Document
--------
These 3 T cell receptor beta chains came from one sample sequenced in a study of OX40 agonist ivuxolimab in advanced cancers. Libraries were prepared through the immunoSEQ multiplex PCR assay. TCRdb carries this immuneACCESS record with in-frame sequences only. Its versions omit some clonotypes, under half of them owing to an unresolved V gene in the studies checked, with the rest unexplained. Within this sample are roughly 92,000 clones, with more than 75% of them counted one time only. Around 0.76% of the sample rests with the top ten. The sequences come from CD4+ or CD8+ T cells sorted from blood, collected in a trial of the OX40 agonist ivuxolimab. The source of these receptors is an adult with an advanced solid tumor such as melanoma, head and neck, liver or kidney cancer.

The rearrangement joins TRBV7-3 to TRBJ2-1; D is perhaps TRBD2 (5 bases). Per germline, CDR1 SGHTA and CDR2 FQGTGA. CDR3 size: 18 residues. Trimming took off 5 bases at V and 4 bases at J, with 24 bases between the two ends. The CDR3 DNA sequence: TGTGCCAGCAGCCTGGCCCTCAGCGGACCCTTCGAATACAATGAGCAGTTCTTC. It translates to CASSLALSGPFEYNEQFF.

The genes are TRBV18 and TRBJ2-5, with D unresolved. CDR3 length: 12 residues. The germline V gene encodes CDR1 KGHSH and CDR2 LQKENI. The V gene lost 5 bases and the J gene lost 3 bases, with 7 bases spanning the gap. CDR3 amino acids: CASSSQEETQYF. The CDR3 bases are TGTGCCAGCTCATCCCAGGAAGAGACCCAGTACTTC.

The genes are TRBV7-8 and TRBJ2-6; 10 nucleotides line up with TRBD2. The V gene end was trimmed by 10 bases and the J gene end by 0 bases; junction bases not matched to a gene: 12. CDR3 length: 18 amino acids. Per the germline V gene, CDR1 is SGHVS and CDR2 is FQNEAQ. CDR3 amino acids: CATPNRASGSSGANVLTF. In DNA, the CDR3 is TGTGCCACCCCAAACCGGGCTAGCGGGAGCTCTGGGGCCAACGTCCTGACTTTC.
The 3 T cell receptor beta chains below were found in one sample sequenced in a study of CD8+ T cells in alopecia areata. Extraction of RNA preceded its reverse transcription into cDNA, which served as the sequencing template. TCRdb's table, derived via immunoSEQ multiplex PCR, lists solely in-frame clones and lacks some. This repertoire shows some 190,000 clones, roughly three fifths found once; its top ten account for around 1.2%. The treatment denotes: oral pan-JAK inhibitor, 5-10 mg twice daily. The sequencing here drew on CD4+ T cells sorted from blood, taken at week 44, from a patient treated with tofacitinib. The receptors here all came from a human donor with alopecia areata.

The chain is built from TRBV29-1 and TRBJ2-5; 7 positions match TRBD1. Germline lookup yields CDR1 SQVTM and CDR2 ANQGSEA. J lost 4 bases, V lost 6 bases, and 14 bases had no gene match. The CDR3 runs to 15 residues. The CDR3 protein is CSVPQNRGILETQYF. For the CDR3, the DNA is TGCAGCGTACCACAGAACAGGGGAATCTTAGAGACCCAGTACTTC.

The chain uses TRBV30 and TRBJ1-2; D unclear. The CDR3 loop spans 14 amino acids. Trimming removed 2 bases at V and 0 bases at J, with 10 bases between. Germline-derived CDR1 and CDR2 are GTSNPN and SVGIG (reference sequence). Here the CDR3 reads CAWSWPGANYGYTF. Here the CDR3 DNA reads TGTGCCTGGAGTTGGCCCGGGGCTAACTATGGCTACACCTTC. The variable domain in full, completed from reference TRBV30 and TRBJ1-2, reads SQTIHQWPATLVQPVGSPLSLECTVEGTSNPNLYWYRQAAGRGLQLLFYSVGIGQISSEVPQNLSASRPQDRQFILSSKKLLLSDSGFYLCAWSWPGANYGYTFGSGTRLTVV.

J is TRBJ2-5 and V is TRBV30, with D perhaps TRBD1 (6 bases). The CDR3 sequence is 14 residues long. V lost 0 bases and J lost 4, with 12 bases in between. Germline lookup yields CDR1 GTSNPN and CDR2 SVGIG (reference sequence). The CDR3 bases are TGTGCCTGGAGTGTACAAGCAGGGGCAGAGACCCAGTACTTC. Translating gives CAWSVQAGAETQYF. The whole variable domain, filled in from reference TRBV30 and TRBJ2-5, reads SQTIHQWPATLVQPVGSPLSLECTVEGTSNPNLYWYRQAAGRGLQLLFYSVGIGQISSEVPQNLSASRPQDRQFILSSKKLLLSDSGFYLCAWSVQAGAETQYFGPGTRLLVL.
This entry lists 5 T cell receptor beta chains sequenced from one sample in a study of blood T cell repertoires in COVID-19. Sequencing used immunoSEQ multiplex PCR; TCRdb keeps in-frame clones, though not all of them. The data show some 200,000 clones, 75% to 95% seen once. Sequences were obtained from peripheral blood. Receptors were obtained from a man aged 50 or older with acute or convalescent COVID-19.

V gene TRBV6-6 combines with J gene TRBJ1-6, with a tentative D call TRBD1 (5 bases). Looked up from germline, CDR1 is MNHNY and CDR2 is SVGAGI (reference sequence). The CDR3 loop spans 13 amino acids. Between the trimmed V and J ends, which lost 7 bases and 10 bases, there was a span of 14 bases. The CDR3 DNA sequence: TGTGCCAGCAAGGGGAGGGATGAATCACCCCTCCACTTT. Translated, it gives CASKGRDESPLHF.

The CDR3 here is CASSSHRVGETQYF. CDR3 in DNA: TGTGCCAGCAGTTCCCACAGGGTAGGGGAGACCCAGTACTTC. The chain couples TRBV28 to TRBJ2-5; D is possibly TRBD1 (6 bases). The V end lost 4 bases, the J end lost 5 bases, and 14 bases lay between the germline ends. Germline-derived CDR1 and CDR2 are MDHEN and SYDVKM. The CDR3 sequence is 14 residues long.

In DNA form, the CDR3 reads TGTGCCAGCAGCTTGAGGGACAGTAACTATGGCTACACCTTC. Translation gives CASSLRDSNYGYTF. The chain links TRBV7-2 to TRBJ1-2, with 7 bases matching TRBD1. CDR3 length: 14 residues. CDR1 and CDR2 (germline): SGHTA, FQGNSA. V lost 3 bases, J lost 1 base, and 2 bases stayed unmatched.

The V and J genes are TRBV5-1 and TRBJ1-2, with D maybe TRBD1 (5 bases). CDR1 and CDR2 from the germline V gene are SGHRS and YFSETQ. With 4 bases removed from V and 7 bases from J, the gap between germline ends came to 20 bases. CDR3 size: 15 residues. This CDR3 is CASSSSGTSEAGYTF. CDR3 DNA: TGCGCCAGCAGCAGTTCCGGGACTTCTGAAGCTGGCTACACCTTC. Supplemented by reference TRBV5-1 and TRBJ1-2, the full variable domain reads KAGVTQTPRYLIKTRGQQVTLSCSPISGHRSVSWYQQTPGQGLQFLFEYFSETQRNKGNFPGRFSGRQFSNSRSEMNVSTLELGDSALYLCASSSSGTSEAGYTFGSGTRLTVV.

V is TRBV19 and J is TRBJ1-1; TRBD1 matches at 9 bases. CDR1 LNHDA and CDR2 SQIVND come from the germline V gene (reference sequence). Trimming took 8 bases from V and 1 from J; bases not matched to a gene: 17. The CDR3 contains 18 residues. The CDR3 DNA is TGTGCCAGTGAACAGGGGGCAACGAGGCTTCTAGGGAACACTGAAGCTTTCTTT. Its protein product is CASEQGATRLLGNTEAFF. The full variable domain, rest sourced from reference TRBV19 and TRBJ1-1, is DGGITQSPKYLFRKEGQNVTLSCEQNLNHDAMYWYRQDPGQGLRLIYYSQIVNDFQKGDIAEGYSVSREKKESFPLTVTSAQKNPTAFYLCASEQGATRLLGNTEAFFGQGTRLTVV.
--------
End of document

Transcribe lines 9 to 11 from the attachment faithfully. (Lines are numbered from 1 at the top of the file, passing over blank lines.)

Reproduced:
This entry lists 5 T cell receptor beta chains sequenced from one sample in a study of blood T cell repertoires in COVID-19. Sequencing used immunoSEQ multiplex PCR; TCRdb keeps in-frame clones, though not all of them. The data show some 200,000 clones, 75% to 95% seen once. Sequences were obtained from peripheral blood. Receptors were obtained from a man aged 50 or older with acute or convalescent COVID-19.

V gene TRBV6-6 combines with J gene TRBJ1-6, with a tentative D call TRBD1 (5 bases). Looked up from germline, CDR1 is MNHNY and CDR2 is SVGAGI (reference sequence). The CDR3 loop spans 13 amino acids. Between the trimmed V and J ends, which lost 7 bases and 10 bases, there was a span of 14 bases. The CDR3 DNA sequence: TGTGCCAGCAAGGGGAGGGATGAATCACCCCTCCACTTT. Translated, it gives CASKGRDESPLHF.

The CDR3 here is CASSSHRVGETQYF. CDR3 in DNA: TGTGCCAGCAGTTCCCACAGGGTAGGGGAGACCCAGTACTTC. The chain couples TRBV28 to TRBJ2-5; D is possibly TRBD1 (6 bases). The V end lost 4 bases, the J end lost 5 bases, and 14 bases lay between the germline ends. Germline-derived CDR1 and CDR2 are MDHEN and SYDVKM. The CDR3 sequence is 14 residues long.